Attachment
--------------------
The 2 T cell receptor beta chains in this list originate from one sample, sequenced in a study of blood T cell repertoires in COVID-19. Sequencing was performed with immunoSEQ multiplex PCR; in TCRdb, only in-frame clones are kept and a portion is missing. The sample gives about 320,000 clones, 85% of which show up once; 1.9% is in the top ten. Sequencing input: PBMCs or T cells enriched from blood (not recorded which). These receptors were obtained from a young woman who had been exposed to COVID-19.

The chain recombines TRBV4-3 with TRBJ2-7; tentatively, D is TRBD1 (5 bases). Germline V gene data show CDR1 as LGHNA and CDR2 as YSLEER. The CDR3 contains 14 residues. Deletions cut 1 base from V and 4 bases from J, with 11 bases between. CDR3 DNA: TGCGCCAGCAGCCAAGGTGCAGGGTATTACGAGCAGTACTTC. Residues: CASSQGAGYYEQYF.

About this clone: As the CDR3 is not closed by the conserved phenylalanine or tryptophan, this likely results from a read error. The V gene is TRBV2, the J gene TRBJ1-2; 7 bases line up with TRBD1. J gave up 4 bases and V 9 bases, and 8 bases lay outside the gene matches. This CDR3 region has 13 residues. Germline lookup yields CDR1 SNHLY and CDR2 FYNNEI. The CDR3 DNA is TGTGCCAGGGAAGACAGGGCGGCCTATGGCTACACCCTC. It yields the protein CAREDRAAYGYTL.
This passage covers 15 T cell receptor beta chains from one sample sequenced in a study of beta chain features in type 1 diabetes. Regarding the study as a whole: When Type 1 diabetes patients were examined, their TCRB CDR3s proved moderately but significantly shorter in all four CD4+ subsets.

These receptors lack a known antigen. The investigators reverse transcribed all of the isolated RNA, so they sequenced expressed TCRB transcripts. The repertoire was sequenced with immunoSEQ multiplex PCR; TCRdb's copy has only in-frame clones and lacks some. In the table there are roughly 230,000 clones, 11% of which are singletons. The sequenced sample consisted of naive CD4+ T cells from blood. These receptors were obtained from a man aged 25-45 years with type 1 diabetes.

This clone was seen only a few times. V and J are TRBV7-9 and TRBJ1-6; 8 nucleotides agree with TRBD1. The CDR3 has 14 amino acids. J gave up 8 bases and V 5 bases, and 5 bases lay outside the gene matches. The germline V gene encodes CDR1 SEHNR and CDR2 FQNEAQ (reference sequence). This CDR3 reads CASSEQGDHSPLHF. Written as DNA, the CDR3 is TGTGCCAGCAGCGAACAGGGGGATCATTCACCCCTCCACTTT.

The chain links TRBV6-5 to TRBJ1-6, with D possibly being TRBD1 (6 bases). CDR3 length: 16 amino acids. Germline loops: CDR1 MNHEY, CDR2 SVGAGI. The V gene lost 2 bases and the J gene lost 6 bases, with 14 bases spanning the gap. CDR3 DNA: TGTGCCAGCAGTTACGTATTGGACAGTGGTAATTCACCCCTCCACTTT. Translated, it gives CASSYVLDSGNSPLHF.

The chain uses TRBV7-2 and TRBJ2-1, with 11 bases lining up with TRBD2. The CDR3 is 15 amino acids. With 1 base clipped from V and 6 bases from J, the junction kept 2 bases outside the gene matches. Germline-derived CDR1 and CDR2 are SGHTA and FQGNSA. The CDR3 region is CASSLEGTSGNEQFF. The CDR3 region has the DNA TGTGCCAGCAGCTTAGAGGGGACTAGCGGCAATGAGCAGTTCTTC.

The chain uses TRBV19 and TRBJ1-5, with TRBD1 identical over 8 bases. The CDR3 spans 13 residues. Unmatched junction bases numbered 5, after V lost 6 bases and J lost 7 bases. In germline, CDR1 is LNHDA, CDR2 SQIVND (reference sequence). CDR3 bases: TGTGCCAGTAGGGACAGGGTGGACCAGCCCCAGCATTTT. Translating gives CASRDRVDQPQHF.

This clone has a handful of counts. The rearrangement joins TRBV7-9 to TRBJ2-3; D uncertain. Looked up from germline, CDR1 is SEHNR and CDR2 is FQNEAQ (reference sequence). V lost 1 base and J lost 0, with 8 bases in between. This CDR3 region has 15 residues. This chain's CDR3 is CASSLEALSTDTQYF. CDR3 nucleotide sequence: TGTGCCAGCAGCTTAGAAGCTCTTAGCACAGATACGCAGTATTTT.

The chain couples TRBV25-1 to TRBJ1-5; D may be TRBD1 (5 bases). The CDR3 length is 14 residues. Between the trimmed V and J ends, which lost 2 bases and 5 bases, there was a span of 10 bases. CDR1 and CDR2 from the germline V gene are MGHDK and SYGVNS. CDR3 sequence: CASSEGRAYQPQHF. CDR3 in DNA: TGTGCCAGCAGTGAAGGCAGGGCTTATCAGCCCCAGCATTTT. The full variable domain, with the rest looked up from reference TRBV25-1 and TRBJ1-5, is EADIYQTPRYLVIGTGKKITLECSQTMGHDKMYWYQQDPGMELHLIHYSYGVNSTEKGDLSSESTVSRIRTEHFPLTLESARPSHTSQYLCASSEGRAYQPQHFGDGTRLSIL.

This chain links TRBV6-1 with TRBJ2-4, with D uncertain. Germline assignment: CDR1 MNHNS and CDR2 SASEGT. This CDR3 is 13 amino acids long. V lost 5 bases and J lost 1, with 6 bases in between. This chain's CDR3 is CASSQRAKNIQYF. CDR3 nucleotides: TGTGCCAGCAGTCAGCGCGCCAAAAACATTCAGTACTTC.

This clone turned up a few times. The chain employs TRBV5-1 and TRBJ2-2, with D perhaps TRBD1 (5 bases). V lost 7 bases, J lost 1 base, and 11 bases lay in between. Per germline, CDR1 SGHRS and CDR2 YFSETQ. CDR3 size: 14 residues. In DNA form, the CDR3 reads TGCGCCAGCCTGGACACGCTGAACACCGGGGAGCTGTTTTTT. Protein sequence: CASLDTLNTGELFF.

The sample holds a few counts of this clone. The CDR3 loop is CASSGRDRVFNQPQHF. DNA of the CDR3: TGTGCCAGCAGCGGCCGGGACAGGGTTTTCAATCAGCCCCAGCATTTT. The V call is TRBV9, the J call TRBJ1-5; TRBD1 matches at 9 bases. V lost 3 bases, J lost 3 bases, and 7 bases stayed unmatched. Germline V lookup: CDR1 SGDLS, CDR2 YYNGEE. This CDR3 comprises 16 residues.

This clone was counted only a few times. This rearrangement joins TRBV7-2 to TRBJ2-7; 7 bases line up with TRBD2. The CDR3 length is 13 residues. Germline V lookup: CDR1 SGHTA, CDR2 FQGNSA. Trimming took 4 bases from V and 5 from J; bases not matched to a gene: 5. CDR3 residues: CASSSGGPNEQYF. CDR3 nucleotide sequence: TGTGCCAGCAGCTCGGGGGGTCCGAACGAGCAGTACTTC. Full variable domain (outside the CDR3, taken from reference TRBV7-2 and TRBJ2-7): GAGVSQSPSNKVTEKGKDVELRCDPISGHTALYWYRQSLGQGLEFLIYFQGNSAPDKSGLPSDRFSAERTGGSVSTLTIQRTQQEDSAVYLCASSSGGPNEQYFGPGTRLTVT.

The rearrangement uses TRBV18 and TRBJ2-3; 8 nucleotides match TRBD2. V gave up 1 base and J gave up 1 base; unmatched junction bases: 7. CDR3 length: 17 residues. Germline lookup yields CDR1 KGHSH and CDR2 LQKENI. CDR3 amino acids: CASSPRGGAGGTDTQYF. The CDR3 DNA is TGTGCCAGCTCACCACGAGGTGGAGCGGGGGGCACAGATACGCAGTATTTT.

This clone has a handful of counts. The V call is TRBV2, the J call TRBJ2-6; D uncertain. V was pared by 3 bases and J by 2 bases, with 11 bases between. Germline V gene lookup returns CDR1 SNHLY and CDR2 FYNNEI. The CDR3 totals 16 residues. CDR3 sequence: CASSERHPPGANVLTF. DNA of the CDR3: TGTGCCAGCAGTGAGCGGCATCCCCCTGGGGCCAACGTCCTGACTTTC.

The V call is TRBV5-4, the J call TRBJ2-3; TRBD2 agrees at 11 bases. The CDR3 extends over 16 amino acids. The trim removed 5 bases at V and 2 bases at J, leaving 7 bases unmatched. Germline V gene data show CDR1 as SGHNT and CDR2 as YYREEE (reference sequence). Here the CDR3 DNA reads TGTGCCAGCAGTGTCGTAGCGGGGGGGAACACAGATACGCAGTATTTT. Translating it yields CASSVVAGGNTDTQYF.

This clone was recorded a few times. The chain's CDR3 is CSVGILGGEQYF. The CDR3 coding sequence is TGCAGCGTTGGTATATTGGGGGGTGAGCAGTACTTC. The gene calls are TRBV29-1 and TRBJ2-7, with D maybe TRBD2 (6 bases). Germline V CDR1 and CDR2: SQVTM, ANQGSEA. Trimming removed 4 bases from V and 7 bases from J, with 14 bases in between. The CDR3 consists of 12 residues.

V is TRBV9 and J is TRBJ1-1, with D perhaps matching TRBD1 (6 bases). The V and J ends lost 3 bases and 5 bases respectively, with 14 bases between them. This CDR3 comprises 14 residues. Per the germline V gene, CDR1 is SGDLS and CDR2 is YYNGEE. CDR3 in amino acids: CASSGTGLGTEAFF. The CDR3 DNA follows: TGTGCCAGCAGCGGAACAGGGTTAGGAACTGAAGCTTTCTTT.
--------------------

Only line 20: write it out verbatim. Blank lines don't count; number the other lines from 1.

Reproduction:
V is TRBV9 and J is TRBJ1-1, with D perhaps matching TRBD1 (6 bases). The V and J ends lost 3 bases and 5 bases respectively, with 14 bases between them. This CDR3 comprises 14 residues. Per the germline V gene, CDR1 is SGDLS and CDR2 is YYNGEE. CDR3 in amino acids: CASSGTGLGTEAFF. The CDR3 DNA follows: TGTGCCAGCAGCGGAACAGGGTTAGGAACTGAAGCTTTCTTT.